In today’s world, hours of hand labor are a commodity like any other. They are paid for in dollars per hour: the more hours worked, the more dollars spent.

To give an example from another world, Holland & Holland allows 900 man-hours of hand labor for a Royal game gun, exclusive of special engraving. Simple arithmetic then builds the price of the gun around that fact. If labor costs $50/hour, 900 hours is $45,000. Add materials, the cost of the factory on Harrow Road, and a profit margin, and you very quickly drive the price of a Royal to $100,000.

James Flynn’s shop is considerably smaller, but his expenses are no less real (and they are all his alone), and the value of Flynn’s 37 years’ experience is worth every penny of his rate, which is $100 per hour.

The barrel was inletted exactly, and the forend shaped to follow the contours of the barrel.

The barrel was inletted exactly, and the forend shaped to follow the contours of the barrel.

When the barreled action was completely worked over, Flynn began with the stock, inletting the barrel and the action and then shaping the stock itself, one stroke at a time with woodcutting tools of various descriptions, measuring as he went.

Most stocks today, even expensive custom stocks, are turned initially on a pantograph. This leaves you at the mercy of the pattern used. No pattern measured up to what James and I wanted in a stock, so he did it himself. You would be amazed how many so-called stockmakers today cannot do that.

The forend is slim, slightly pear-shaped in profile, and without the ubiquitous ebony tip. The pistol grip is graceful and gradual, with an English cheekpiece and horn buttplate, also made by hand.

After the stock was completely inletted, the barreled action was meticulously polished from end to end. The scope mounts, by S&K, were shaped by file and polished to match. The open sights—British express style, from New England Custom Gunmaking—were bead-blasted to give them a matte finish and reduce glare. The barreled action was sent to the engraver for name, rank, and serial number, and then to a bluing specialist for metal finishing.

The fit of the forend to the barrel tells you everything you have to know.

The fit of the forend to the barrel tells you everything you have to know.

With the stock fully shaped and sanded to glassy smoothness, Flynn laid out the checkering pattern and then cut the grooves for English “flat-topped” checkering. In this style of checkering, each diamond is left with a slight plateau rather than sharpened to a point. With any rubbing, pointed checkering will eventually wear down; flat-topped checkering anticipates this and provides a more durable surface that allows the wood grain and color to show through, yet still provides a good gripping surface. Such checkering is harder to execute consistently than conventional checkering.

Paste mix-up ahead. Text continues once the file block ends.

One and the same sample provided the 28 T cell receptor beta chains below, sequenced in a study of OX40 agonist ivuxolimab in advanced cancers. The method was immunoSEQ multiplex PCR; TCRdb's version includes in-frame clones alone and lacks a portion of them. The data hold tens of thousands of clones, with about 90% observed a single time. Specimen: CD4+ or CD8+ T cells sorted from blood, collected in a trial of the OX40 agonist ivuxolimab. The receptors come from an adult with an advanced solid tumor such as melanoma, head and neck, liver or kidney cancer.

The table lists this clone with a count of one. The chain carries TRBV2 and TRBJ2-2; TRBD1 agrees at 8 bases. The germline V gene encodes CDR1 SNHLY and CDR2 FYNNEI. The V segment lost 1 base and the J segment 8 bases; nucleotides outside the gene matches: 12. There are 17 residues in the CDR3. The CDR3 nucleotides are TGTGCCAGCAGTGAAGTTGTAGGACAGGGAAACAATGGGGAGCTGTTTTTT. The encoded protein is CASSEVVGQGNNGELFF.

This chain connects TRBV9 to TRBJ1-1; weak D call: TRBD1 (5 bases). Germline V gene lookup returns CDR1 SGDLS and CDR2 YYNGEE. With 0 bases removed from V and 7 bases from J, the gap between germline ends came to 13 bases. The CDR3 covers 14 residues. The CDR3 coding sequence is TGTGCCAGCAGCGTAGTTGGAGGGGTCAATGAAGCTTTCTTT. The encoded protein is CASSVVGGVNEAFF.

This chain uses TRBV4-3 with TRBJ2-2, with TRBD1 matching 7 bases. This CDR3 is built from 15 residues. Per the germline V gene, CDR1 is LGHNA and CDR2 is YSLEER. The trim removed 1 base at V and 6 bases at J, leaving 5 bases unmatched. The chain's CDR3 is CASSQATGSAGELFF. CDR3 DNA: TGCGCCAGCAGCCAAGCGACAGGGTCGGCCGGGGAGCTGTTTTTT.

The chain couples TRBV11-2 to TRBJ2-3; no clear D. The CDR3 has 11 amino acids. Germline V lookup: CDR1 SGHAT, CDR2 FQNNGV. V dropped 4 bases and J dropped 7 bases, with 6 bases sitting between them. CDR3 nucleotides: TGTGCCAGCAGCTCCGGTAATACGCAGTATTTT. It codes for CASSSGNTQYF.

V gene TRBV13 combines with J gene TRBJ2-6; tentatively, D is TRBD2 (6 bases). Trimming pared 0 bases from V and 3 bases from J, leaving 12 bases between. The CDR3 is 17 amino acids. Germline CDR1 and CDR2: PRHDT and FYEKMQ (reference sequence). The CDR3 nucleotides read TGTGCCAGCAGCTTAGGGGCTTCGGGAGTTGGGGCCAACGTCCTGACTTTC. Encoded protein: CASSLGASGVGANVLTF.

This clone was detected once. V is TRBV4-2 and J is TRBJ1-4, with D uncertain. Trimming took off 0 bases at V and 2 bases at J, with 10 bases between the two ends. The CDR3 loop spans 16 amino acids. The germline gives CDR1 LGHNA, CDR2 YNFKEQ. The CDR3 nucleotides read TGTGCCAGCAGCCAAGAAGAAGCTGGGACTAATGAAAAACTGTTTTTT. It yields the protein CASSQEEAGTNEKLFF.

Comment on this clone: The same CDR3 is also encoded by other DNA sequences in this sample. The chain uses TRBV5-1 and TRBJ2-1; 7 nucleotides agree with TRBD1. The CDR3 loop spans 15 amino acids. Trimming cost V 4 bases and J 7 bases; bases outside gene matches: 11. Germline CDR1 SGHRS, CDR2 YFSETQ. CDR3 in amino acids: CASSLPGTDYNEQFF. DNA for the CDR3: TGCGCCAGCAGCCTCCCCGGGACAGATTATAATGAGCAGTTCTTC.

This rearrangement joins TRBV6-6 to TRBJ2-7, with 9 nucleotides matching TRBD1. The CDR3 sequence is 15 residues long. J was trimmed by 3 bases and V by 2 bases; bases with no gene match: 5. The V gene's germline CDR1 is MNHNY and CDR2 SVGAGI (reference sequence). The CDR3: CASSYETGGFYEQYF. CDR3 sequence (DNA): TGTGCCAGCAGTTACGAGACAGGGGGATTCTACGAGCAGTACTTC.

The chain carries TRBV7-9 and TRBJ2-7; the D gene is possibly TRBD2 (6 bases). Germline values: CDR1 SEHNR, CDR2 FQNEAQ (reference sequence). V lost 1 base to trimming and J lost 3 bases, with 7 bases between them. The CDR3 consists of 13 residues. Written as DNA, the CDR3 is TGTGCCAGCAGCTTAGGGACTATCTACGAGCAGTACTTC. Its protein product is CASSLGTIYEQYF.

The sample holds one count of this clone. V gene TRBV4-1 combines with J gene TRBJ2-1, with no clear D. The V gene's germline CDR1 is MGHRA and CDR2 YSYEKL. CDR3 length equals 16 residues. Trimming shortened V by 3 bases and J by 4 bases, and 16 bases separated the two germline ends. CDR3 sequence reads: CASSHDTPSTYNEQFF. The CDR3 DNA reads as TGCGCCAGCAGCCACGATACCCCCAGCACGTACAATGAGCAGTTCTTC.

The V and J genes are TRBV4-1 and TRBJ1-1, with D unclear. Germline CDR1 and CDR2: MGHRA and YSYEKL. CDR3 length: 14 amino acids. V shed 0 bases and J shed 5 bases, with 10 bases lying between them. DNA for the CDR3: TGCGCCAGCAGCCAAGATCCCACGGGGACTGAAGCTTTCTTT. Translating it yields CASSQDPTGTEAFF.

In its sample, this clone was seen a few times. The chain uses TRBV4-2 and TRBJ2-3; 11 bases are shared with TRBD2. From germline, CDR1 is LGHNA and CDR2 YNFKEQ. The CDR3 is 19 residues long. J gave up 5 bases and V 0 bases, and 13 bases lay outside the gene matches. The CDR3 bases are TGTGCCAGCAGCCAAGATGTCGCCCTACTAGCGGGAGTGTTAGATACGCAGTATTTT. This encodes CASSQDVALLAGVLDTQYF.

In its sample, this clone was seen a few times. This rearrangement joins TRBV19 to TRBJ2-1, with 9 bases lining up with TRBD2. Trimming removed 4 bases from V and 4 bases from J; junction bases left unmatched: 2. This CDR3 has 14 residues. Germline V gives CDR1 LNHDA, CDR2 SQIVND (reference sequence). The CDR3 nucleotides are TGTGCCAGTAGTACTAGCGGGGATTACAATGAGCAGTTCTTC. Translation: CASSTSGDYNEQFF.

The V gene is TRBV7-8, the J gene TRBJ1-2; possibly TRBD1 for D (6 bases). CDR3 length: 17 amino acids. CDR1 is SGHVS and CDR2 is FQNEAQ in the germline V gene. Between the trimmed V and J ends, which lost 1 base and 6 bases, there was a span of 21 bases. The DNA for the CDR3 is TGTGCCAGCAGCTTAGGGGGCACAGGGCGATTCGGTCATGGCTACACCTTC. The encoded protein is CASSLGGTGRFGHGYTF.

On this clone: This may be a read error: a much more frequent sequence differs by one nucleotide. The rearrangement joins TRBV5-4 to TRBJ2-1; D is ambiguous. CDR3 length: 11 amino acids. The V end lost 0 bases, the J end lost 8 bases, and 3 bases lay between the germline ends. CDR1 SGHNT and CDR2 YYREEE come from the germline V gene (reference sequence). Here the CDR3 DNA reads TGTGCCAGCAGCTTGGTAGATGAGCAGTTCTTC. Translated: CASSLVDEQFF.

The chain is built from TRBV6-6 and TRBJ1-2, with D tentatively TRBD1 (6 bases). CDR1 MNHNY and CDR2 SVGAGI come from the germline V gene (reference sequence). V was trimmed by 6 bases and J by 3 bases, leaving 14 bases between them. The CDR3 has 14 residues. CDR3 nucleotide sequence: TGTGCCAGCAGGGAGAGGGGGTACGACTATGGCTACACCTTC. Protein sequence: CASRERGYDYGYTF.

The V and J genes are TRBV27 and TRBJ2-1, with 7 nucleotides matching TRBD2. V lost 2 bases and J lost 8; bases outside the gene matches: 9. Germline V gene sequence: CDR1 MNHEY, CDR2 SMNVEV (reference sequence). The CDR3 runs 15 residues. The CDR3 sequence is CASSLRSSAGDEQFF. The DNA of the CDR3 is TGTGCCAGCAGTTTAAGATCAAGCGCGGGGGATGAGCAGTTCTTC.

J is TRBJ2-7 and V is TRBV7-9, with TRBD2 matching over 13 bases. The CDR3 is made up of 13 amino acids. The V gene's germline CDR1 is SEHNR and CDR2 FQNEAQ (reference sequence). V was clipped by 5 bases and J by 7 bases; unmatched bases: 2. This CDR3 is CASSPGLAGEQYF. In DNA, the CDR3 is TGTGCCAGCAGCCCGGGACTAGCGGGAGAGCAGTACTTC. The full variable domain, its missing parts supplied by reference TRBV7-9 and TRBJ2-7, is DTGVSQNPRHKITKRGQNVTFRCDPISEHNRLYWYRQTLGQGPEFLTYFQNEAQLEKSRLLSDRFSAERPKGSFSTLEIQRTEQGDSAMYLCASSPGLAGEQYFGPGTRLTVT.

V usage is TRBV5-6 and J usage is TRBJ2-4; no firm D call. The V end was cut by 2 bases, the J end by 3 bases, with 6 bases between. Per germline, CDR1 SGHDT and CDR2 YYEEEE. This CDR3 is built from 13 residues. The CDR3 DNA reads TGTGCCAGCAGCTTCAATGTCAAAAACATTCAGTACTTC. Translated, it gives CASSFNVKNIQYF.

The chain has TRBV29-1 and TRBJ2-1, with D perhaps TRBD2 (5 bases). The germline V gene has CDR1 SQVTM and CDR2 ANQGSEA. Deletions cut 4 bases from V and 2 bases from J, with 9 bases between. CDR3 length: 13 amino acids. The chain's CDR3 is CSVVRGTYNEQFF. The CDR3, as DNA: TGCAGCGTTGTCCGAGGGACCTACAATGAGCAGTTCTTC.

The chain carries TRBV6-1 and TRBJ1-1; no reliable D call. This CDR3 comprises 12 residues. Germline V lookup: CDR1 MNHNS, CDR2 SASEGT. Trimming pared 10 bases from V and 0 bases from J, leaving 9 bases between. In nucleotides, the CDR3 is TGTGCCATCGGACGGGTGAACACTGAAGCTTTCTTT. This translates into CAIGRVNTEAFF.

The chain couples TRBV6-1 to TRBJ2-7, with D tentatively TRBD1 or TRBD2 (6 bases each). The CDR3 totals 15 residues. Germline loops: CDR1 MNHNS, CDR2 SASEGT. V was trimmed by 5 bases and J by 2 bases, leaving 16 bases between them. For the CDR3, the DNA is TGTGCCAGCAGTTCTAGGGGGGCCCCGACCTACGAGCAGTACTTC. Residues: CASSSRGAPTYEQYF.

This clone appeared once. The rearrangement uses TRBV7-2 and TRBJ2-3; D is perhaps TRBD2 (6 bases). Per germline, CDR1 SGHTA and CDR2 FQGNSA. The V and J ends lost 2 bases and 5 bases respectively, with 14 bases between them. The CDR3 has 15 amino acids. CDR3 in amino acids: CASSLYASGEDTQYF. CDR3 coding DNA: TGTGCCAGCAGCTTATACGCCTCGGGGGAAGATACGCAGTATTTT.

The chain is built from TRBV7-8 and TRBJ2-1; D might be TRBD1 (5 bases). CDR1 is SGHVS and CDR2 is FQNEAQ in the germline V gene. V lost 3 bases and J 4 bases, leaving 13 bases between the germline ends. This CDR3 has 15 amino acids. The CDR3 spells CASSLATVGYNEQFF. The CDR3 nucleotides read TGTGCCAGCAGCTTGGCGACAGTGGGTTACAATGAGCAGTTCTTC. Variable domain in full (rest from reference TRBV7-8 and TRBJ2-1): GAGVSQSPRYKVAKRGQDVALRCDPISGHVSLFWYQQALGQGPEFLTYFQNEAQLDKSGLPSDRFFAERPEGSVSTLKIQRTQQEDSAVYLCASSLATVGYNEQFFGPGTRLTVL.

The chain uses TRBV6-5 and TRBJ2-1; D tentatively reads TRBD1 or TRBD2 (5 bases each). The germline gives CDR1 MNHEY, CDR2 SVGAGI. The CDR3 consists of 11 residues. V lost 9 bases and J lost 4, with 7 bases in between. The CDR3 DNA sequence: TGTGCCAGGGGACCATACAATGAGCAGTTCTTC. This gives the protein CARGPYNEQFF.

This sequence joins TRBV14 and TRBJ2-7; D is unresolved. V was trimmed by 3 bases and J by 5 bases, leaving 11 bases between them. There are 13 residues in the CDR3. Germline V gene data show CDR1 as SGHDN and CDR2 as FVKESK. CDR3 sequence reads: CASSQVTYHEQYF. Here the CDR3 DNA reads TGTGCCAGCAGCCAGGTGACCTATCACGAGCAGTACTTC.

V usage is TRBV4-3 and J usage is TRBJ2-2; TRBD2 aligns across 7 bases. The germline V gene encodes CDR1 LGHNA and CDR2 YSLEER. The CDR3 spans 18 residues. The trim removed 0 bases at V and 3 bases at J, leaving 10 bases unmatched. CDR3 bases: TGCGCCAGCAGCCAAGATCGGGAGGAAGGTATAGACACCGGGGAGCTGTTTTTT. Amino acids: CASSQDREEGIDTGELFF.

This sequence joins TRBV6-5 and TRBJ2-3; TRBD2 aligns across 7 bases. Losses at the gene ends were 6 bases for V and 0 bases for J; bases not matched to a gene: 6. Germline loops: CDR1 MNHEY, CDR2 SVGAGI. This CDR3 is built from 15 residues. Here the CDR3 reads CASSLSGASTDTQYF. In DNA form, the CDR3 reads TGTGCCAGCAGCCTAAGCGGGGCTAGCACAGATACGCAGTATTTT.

Most stockmakers apply the complete wood finish first, then cut the checkering. Flynn works partly the other way around, laying out the pattern, then finishing the stock, and finally pointing up the diamonds. “I am so accustomed to doing it that way when restoring a gun,” he says, “I find it easer with new stocks as well.”

Along the way, Flynn hand-fashioned a buttplate from buffalo horn and checkered it, and mounted two-screw sling swivels front and back. Naturally, the screw heads were engraved and the swivels blued to match the barreled action. He was painstaking with the barrel channel, building in slight upward pressure on the barrel near the tip of the forend—a feature that is difficult to achieve, but a proven aid to accuracy and one that depends heavily on the stability of the stock.

The foregoing doesn’t begin to describe every tiny nuance of James Flynn’s work on this rifle. Suffice to say, we left out nothing that would improve the rifle’s performance, not just in the short term but over the next hundred years. Because a fine rifle will last that long, and much longer.

The 200-year old legacy of Beau Brummell and Joseph Manton.

The 200-year old legacy of Beau Brummell and Joseph Manton.

The hand labor required for the work—and the cost thereof—dwarfed the cost of the basic parts themselves by a ratio of about three to one. In the end, the rifle as it sits would cost about $20,000 to duplicate, and of that amount, $15,000 is James Flynn’s time and skill.

How many hours did it take? Hard to say, exactly. Not 900 hours, like an H&H Royal, but enough. Several hundred, anyway.

But consider this: Before stepping out onto Chesterfield Street to stroll down towards Piccadilly, Beau Brummell took five hours to dress, every single day. Five hours. Every day.

In that light, spending 200 hours isn’t much for a rifle that will last several lifetimes and be a joy to everyone who owns it.

This article appeared in Gray's Sporting Journal in September, 2009.